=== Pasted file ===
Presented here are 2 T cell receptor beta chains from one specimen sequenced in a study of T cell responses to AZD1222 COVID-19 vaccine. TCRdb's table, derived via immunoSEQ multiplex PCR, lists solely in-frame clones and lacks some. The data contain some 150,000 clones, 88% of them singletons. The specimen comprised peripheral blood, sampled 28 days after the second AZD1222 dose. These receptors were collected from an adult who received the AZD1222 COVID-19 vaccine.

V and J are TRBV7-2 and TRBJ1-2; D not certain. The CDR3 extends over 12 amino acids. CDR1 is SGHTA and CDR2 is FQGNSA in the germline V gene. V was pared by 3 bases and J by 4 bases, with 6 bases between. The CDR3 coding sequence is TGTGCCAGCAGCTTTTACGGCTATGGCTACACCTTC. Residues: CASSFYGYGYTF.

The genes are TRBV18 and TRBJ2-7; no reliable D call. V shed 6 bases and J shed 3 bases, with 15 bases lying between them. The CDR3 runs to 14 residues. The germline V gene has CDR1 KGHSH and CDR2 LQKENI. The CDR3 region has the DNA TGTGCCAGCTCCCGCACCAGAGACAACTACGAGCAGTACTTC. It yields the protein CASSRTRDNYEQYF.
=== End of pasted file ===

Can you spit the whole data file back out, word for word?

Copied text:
Presented here are 2 T cell receptor beta chains from one specimen sequenced in a study of T cell responses to AZD1222 COVID-19 vaccine. TCRdb's table, derived via immunoSEQ multiplex PCR, lists solely in-frame clones and lacks some. The data contain some 150,000 clones, 88% of them singletons. The specimen comprised peripheral blood, sampled 28 days after the second AZD1222 dose. These receptors were collected from an adult who received the AZD1222 COVID-19 vaccine.

V and J are TRBV7-2 and TRBJ1-2; D not certain. The CDR3 extends over 12 amino acids. CDR1 is SGHTA and CDR2 is FQGNSA in the germline V gene. V was pared by 3 bases and J by 4 bases, with 6 bases between. The CDR3 coding sequence is TGTGCCAGCAGCTTTTACGGCTATGGCTACACCTTC. Residues: CASSFYGYGYTF.

The genes are TRBV18 and TRBJ2-7; no reliable D call. V shed 6 bases and J shed 3 bases, with 15 bases lying between them. The CDR3 runs to 14 residues. The germline V gene has CDR1 KGHSH and CDR2 LQKENI. The CDR3 region has the DNA TGTGCCAGCTCCCGCACCAGAGACAACTACGAGCAGTACTTC. It yields the protein CASSRTRDNYEQYF.